Recovery between intervals should be half the duration of the interval, for example 5 minutes recovery between 10 minutes intervals). Repeat until you can't continue to output the power or cadence properly.
4. Power Intervals
Riding in a group allows you to share the pace, averaging a greater speed. A rider on the front a group has to generate 30% more power than the riders behind.
There’s no denying that most every cyclist who trains with power wants to produce big power numbers. However, there’s a reason that athletes should spend time above their threshold. While endurance rides are important, an athlete’s body is made of complex systems that deliver energy differently to different types of muscle.
These intervals allow you to build leg strength, speed, and the power necessary for everything from climbing to your Saturday morning group ride. Every cyclist is different when it comes to the execution of these workouts, so you’ll have to see where your strengths and weaknesses lie and then fine-tune these intervals. Typically incorporating this type of work into your training 1-2 times per week is all that’s needed to see gains and prevent burn out or injury.
5. Short Intervals
While longer climbing intervals are great for building the power to climb, you also need to be able change pace and accelerate, this becomes more important when you want to be able to stay in a group over a longer course.
If you develop the power to surge way above your lactate threshold for a short effort, you’re also developing the fitness to recover quickly from those surges. Try a workout like 10 x 2 minute Power Intervals (10 on a 1-10 scale, as high a power as you can hold for two minutes) with 2 minutes easy spinning recovery between them. You’ll improve power at VO2 max, but more importantly, you’ll gain the ability to surge on a climb or bridge across a gap and then recover quickly enough to hold your position.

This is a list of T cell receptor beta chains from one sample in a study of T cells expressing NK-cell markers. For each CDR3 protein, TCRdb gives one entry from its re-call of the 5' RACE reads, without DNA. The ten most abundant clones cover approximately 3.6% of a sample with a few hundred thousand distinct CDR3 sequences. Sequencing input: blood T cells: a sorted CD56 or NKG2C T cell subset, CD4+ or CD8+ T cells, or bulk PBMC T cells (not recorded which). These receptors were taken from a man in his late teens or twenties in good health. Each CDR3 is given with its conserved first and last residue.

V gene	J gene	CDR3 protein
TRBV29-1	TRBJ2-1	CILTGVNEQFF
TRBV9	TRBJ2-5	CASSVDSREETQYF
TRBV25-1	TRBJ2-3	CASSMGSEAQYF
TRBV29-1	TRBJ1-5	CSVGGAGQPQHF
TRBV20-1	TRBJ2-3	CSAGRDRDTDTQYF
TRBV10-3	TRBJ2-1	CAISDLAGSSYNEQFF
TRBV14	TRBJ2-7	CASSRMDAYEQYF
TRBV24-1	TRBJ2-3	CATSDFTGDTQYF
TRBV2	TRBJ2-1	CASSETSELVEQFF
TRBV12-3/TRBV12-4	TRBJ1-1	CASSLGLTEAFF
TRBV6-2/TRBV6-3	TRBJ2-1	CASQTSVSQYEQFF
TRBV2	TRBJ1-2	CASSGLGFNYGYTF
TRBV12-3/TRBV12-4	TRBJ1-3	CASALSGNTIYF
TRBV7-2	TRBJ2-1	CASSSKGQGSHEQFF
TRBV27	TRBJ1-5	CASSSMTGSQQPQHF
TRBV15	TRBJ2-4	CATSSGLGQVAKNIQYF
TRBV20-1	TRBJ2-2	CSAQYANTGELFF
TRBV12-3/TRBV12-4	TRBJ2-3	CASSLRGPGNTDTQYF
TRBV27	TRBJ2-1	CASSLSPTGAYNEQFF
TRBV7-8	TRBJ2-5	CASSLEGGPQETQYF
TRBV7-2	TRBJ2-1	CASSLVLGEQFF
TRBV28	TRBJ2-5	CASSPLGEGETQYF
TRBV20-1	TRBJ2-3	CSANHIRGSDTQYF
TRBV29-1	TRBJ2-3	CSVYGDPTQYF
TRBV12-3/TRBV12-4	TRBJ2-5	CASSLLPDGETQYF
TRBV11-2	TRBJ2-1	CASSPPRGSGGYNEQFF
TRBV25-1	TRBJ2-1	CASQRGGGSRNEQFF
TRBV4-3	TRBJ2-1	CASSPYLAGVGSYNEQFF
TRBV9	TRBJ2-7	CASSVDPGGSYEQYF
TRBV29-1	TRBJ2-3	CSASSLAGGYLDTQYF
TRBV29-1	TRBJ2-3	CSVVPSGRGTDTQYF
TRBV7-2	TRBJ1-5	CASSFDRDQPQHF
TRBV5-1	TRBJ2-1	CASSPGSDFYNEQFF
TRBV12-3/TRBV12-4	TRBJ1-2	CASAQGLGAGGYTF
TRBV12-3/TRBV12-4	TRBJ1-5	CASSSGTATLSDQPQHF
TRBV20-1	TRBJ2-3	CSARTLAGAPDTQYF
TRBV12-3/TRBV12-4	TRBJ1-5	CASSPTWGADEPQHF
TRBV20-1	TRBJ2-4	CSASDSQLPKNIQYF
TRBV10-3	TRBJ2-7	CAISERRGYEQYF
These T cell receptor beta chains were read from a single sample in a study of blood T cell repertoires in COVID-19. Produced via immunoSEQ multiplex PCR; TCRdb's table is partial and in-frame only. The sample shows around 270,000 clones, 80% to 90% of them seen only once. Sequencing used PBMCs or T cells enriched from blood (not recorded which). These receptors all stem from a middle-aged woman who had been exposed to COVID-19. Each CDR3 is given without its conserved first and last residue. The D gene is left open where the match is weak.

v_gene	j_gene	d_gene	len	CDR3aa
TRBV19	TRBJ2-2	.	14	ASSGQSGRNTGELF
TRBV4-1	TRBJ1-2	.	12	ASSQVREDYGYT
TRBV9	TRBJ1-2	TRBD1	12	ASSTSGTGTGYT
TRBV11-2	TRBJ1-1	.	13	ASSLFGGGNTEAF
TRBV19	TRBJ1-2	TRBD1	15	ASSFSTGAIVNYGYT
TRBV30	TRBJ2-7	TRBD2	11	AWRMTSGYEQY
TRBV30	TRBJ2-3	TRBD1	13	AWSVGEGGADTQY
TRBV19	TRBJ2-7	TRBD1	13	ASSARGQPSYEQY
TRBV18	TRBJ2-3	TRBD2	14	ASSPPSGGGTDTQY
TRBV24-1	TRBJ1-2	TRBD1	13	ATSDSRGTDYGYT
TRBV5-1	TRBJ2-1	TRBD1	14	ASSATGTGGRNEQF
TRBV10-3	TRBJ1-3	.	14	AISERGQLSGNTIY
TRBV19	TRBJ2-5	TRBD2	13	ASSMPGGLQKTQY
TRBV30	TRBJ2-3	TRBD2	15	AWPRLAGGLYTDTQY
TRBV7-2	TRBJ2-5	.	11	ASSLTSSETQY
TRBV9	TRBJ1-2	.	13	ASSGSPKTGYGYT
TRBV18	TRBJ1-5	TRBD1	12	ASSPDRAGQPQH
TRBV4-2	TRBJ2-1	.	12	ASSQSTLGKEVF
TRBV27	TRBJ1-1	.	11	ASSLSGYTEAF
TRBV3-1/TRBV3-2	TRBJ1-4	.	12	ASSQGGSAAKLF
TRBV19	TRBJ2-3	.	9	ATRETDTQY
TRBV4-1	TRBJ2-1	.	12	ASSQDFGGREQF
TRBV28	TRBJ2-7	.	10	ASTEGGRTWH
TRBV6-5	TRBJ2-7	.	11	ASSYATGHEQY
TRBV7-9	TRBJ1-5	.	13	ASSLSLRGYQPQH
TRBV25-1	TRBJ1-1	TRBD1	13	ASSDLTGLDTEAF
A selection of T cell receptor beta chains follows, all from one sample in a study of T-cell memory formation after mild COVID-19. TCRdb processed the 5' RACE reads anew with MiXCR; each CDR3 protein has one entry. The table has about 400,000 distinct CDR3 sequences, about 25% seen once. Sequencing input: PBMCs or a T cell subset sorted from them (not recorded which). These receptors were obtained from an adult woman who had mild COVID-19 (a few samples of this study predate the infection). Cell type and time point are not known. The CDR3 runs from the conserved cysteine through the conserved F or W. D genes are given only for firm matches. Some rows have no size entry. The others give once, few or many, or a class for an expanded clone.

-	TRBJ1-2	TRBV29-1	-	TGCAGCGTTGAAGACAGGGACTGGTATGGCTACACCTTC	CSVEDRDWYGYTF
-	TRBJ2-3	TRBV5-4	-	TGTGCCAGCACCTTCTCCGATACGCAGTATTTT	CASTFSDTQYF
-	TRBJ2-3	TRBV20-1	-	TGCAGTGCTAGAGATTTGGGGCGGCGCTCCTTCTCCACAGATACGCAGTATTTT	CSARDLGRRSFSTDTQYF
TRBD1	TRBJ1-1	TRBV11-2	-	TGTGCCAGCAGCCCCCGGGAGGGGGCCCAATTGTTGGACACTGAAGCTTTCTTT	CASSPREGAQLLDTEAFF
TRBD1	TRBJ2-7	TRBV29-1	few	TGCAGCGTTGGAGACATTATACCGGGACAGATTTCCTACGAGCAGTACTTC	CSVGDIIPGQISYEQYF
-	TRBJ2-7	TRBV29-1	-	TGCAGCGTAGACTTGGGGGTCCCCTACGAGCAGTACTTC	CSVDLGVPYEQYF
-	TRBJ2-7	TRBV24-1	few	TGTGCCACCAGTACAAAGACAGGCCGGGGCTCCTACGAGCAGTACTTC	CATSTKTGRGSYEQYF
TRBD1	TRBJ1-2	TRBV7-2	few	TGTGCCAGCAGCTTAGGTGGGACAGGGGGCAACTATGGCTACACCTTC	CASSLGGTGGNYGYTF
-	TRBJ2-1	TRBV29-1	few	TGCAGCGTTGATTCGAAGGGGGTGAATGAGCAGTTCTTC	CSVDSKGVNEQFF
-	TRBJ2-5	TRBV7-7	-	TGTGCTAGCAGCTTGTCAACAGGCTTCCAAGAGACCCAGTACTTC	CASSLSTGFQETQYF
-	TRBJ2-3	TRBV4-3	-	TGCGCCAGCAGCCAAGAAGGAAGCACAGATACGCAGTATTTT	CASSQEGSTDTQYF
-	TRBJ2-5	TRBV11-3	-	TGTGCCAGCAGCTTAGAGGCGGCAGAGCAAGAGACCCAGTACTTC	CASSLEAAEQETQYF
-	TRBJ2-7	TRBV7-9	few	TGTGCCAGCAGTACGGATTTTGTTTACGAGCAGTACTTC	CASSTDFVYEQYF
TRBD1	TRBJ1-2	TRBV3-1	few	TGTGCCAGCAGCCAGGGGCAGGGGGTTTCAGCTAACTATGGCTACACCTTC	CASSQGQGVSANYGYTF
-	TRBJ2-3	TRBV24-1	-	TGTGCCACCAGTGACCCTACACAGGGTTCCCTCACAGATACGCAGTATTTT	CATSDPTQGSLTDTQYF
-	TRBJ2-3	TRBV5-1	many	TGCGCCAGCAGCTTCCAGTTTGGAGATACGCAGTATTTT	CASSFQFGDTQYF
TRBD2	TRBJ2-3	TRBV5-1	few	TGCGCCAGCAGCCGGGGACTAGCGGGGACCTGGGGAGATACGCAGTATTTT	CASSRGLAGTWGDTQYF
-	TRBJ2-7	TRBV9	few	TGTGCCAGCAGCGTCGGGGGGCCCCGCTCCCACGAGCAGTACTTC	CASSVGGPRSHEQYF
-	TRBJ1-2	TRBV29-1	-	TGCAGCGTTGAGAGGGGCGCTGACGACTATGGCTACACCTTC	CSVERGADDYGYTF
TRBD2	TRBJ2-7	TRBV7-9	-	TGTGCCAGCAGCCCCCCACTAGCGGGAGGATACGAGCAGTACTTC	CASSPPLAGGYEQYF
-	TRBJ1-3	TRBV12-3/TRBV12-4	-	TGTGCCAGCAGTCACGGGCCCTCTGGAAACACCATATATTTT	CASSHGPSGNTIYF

6. Back-to-Back Rides
A large Gran Fondo is likely to be your main goal and longest ride of the year.
With busy lives many riders find they can’t replicate their main event’s mileage, time in the saddle in a single training ride. That’s normal, but one way to compensate for limited training time is to build back-to-back training blocks.
If you can’t ride six hours in one day, schedule two back-to-back days at 3-4 hours with two full days of recovery or light spinning.
Race Day Tips
Spend some time getting to know the course, where the climbs or timed segments are and where the feed stations are.
Do you need to carry special nutrition like energy gels, bars or sports drinks? What is available at the feed stations.
Have this ready for race day including all your kit, with clothing for all weathers, essential if you are riding in the mountains.
Carry back up spares like a pump, patches, chain tool and spare tubes. Many events have moto and mechanical support, but you want to be as self suffiicient as possible so if you do need to stop, you can get going quickly again.
2. Rest Up
In the days leading up to the event, have confidence in your training and avoid the temptation to squeeze in “one last training session”. Rest up knowing you have trained hard and are ready.
3. Don't Start Too Fast
Many Gran Fondo's especially in Italy, there is a lot of pressure to go all out at the start to get in a fast and experienced group. Be careful not to go too mad and burn too many matches before the real race even starts.
4. Keep Your Eyes on the Rider in Front
Gran Fondos cater for riders of all abilities and they aren't categorized like your local bike race. Assume the rider in front of you is less experienced and even less pack savvy than you.
5. Ride Steady
Riding 100 miles with 10,000 feet of climbing requires you to know your limits, it’s not the first 2,000 feet of climbing that will get you, it’s the last 2,000.
Over a longer ride, you’ll get slower as your sustainable climbing power declines, don't charge up the early climbs, to crawl up the final one. Be patient in the early climbs– even if it feels like you’re going slower than you could be.
You’ll be rewarded with good climbing legs near the end and ride better over the whole course.